You gotta be kidding me. Electricians won’t add a Tesla wall connector on the backup side of ESS
A few comments:
– The vines probably initially had a marginal neutrality, possibly already with a tension imbalance. During the stress test, the imbalance in loads on the two legs must have been greater than before, resulting in sufficient tension imbalance to damage the equipment.
– The connection to earth does not play a role in such low-voltage issues (ie <1000 V).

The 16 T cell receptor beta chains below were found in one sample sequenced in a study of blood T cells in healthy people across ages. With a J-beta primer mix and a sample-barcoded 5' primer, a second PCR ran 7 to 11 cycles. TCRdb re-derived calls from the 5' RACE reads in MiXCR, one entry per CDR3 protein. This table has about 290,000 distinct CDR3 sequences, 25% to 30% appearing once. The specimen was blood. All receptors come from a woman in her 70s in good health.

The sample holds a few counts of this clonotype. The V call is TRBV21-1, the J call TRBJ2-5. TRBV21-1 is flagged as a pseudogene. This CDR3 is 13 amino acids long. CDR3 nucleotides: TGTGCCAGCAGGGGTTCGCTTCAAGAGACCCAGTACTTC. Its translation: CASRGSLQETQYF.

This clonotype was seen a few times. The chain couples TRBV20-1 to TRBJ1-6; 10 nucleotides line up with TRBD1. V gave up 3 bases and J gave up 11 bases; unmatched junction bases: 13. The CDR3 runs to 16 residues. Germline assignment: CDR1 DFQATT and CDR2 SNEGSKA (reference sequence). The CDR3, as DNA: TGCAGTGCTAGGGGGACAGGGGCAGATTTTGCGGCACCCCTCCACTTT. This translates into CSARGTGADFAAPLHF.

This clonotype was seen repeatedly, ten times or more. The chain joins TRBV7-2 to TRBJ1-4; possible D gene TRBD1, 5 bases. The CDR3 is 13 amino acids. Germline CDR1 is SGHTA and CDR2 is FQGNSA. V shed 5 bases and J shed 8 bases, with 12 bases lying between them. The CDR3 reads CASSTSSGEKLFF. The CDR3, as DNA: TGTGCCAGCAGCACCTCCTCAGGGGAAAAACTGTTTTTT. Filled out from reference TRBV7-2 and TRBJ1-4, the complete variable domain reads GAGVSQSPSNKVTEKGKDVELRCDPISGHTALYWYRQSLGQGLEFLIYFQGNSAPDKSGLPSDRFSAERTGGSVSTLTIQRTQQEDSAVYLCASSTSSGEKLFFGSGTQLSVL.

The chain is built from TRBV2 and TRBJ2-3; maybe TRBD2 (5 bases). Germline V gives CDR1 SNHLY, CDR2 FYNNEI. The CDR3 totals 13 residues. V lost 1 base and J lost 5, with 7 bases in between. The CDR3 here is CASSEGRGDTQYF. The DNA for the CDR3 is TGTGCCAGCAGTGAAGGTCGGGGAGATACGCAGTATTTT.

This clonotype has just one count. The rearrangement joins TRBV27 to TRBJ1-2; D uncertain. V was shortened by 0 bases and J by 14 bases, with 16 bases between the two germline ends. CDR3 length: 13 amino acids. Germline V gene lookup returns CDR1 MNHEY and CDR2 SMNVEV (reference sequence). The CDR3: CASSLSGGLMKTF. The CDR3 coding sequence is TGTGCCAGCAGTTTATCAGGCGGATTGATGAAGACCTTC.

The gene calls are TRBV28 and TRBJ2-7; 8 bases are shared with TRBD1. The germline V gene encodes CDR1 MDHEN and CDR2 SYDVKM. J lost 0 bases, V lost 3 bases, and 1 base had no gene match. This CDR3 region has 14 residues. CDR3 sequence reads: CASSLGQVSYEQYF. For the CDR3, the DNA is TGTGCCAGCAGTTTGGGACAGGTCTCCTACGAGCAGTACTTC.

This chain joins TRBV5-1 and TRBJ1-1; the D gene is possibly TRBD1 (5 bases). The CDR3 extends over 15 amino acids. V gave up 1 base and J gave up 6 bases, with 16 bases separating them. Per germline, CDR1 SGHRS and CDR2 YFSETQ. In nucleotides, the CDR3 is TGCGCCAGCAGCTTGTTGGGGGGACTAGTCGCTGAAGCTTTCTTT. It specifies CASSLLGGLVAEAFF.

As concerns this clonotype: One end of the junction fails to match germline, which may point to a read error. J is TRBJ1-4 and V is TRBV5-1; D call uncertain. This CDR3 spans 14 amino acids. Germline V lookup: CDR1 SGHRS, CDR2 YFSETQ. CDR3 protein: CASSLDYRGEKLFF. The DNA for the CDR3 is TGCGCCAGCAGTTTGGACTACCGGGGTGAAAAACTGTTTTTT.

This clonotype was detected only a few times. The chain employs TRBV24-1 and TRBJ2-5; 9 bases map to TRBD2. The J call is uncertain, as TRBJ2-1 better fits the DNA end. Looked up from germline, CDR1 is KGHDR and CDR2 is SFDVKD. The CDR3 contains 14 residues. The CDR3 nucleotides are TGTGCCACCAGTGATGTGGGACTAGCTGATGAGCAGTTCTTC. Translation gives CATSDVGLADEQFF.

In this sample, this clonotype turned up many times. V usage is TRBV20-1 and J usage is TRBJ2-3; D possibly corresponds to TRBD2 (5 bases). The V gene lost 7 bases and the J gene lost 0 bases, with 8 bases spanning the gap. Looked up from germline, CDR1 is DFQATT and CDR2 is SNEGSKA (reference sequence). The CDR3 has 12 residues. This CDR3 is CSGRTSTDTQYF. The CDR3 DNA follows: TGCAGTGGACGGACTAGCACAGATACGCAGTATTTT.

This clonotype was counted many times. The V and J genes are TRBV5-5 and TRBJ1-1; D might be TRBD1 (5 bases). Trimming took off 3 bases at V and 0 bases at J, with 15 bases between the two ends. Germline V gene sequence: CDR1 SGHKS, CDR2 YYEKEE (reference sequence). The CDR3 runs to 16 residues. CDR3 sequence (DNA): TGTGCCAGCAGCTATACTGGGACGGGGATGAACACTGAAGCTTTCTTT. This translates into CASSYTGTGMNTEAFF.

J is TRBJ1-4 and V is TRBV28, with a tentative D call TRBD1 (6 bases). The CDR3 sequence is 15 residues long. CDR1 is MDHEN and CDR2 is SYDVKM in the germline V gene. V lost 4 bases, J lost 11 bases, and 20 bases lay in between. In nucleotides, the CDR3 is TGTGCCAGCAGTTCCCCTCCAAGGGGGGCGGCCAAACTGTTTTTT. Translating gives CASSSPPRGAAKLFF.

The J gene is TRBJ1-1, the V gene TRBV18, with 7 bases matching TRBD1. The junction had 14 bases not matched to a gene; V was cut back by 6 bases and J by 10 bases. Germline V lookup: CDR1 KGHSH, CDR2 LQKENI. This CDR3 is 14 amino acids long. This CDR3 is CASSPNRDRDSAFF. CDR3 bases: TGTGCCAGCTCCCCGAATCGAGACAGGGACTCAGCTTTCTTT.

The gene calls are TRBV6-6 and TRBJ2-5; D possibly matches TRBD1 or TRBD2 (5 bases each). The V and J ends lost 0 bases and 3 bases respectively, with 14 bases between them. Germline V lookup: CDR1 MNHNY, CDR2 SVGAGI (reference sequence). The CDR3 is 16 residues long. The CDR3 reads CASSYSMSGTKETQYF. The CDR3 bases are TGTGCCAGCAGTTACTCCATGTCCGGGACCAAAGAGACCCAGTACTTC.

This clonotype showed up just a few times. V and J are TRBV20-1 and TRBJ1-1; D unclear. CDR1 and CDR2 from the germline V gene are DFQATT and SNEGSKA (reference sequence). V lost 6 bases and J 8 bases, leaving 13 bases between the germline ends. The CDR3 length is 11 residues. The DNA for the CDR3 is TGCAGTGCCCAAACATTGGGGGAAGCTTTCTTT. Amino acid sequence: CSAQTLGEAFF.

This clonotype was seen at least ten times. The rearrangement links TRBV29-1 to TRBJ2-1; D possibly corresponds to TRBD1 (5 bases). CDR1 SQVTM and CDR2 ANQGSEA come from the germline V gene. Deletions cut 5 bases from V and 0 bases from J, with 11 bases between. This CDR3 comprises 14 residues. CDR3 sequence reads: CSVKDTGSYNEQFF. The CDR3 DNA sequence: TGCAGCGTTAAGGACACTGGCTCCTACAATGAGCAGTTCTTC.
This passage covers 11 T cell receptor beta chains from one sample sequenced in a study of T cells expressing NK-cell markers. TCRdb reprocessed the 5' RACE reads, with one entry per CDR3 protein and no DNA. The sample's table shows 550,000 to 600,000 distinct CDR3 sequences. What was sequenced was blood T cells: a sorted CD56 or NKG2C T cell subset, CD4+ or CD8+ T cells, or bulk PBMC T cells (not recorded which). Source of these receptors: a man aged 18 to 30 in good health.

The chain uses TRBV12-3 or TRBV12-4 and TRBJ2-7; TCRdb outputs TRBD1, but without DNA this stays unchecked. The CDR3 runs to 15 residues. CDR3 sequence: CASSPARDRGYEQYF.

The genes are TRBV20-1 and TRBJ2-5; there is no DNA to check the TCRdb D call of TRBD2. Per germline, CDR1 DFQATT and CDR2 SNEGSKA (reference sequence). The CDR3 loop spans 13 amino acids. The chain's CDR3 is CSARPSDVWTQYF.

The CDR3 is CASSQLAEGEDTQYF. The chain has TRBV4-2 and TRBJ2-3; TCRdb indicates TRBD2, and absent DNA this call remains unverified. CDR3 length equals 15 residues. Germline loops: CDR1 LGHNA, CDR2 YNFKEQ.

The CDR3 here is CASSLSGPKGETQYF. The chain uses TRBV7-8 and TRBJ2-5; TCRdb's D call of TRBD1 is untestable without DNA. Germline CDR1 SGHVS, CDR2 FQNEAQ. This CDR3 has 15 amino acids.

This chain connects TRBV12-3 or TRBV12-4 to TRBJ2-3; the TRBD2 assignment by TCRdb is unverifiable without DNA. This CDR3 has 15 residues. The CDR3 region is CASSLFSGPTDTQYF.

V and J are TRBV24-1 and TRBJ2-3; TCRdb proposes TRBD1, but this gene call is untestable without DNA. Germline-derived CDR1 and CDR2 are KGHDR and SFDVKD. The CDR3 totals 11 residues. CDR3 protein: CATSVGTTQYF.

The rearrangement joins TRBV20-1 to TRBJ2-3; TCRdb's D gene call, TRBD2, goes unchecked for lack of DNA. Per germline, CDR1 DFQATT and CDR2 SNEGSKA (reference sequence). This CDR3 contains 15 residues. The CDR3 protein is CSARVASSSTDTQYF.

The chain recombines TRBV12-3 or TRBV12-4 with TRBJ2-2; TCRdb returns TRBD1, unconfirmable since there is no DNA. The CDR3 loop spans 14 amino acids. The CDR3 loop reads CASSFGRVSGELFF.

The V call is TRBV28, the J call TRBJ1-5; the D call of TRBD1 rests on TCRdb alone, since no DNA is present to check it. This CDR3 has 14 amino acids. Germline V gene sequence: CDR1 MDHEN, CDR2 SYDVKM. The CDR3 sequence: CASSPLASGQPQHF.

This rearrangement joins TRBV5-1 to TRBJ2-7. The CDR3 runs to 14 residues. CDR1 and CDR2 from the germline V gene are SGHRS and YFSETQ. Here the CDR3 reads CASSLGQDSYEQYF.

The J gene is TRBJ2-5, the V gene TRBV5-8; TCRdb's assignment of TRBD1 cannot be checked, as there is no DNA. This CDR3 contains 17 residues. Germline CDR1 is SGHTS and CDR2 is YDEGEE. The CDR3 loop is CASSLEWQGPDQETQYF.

– With an intact neutral, 120V LN loads on the opposite legs will work as expected (and if there is a current imbalance between the pull on the two legs, the neutral will carry that current). If the neutral is compromised, you get a series connection , supplied with 240V, with the parallel 120V loads on one branch in series with the parallel 120V loads on the other branch (and the current through the two series loads must be the same, there is no neutral conductor to carry the unbalanced current) . The voltage drop between the two series loads is thus divided proportionally to their impedances. If they are the same, you won’t notice the missing neutral. However, when one leg has a higher impedance (which would mean fewer individual ones would be on if the individual loads were all the same, since the individual loads are in parallel), more voltage will drop, often above 120V enough to cause damage Equipment.